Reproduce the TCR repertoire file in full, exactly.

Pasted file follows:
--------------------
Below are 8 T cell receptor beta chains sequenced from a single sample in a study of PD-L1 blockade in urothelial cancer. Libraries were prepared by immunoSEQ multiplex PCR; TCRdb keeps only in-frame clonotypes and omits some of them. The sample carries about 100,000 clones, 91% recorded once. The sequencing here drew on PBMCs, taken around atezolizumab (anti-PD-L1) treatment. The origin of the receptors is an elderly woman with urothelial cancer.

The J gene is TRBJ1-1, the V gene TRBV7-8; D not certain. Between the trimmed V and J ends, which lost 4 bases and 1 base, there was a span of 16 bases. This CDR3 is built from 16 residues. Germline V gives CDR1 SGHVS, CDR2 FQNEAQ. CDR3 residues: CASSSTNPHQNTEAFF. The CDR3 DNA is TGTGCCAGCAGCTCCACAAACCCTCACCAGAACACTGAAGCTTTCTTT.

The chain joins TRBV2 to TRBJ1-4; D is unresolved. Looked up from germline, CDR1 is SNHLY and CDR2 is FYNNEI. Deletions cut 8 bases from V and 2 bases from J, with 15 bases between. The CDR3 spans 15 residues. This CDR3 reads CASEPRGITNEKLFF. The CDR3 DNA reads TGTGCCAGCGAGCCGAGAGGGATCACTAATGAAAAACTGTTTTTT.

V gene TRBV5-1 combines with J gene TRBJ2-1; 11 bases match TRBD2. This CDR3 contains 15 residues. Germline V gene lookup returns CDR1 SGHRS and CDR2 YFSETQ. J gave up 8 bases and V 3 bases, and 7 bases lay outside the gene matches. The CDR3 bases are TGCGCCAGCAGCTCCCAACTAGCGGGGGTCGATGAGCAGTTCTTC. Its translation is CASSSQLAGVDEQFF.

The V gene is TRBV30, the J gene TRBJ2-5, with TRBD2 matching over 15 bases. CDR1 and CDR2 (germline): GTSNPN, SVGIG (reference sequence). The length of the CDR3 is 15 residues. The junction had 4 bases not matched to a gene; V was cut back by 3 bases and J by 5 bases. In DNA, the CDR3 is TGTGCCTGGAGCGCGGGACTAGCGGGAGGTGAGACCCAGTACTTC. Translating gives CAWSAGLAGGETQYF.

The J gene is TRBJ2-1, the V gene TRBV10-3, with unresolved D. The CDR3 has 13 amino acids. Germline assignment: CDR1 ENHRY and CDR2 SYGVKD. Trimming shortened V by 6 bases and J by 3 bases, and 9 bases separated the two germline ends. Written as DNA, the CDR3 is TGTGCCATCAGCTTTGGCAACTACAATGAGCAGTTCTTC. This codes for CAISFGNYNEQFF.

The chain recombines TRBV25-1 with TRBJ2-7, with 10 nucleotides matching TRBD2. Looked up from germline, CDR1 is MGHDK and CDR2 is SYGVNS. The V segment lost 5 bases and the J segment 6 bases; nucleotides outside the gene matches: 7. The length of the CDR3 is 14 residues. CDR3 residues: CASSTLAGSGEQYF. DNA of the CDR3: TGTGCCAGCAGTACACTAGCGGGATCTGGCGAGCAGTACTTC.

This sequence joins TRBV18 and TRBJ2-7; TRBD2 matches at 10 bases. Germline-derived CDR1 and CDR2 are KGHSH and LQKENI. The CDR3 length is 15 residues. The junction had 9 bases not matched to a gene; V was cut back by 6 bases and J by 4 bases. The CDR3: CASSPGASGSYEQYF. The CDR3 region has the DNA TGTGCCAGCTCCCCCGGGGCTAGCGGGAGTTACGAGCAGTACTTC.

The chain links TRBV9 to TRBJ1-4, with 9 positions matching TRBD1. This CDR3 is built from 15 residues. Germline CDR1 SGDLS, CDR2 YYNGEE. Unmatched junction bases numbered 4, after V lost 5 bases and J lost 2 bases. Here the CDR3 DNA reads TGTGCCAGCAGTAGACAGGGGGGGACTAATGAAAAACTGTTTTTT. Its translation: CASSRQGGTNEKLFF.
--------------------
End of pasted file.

Below are 8 T cell receptor beta chains sequenced from a single sample in a study of PD-L1 blockade in urothelial cancer. Libraries were prepared by immunoSEQ multiplex PCR; TCRdb keeps only in-frame clonotypes and omits some of them. The sample carries about 100,000 clones, 91% recorded once. The sequencing here drew on PBMCs, taken around atezolizumab (anti-PD-L1) treatment. The origin of the receptors is an elderly woman with urothelial cancer.

The J gene is TRBJ1-1, the V gene TRBV7-8; D not certain. Between the trimmed V and J ends, which lost 4 bases and 1 base, there was a span of 16 bases. This CDR3 is built from 16 residues. Germline V gives CDR1 SGHVS, CDR2 FQNEAQ. CDR3 residues: CASSSTNPHQNTEAFF. The CDR3 DNA is TGTGCCAGCAGCTCCACAAACCCTCACCAGAACACTGAAGCTTTCTTT.

The chain joins TRBV2 to TRBJ1-4; D is unresolved. Looked up from germline, CDR1 is SNHLY and CDR2 is FYNNEI. Deletions cut 8 bases from V and 2 bases from J, with 15 bases between. The CDR3 spans 15 residues. This CDR3 reads CASEPRGITNEKLFF. The CDR3 DNA reads TGTGCCAGCGAGCCGAGAGGGATCACTAATGAAAAACTGTTTTTT.

V gene TRBV5-1 combines with J gene TRBJ2-1; 11 bases match TRBD2. This CDR3 contains 15 residues. Germline V gene lookup returns CDR1 SGHRS and CDR2 YFSETQ. J gave up 8 bases and V 3 bases, and 7 bases lay outside the gene matches. The CDR3 bases are TGCGCCAGCAGCTCCCAACTAGCGGGGGTCGATGAGCAGTTCTTC. Its translation is CASSSQLAGVDEQFF.

The V gene is TRBV30, the J gene TRBJ2-5, with TRBD2 matching over 15 bases. CDR1 and CDR2 (germline): GTSNPN, SVGIG (reference sequence). The length of the CDR3 is 15 residues. The junction had 4 bases not matched to a gene; V was cut back by 3 bases and J by 5 bases. In DNA, the CDR3 is TGTGCCTGGAGCGCGGGACTAGCGGGAGGTGAGACCCAGTACTTC. Translating gives CAWSAGLAGGETQYF.

The J gene is TRBJ2-1, the V gene TRBV10-3, with unresolved D. The CDR3 has 13 amino acids. Germline assignment: CDR1 ENHRY and CDR2 SYGVKD. Trimming shortened V by 6 bases and J by 3 bases, and 9 bases separated the two germline ends. Written as DNA, the CDR3 is TGTGCCATCAGCTTTGGCAACTACAATGAGCAGTTCTTC. This codes for CAISFGNYNEQFF.

The chain recombines TRBV25-1 with TRBJ2-7, with 10 nucleotides matching TRBD2. Looked up from germline, CDR1 is MGHDK and CDR2 is SYGVNS. The V segment lost 5 bases and the J segment 6 bases; nucleotides outside the gene matches: 7. The length of the CDR3 is 14 residues. CDR3 residues: CASSTLAGSGEQYF. DNA of the CDR3: TGTGCCAGCAGTACACTAGCGGGATCTGGCGAGCAGTACTTC.

This sequence joins TRBV18 and TRBJ2-7; TRBD2 matches at 10 bases. Germline-derived CDR1 and CDR2 are KGHSH and LQKENI. The CDR3 length is 15 residues. The junction had 9 bases not matched to a gene; V was cut back by 6 bases and J by 4 bases. The CDR3: CASSPGASGSYEQYF. The CDR3 region has the DNA TGTGCCAGCTCCCCCGGGGCTAGCGGGAGTTACGAGCAGTACTTC.

The chain links TRBV9 to TRBJ1-4, with 9 positions matching TRBD1. This CDR3 is built from 15 residues. Germline CDR1 SGDLS, CDR2 YYNGEE. Unmatched junction bases numbered 4, after V lost 5 bases and J lost 2 bases. Here the CDR3 DNA reads TGTGCCAGCAGTAGACAGGGGGGGACTAATGAAAAACTGTTTTTT. Its translation: CASSRQGGTNEKLFF.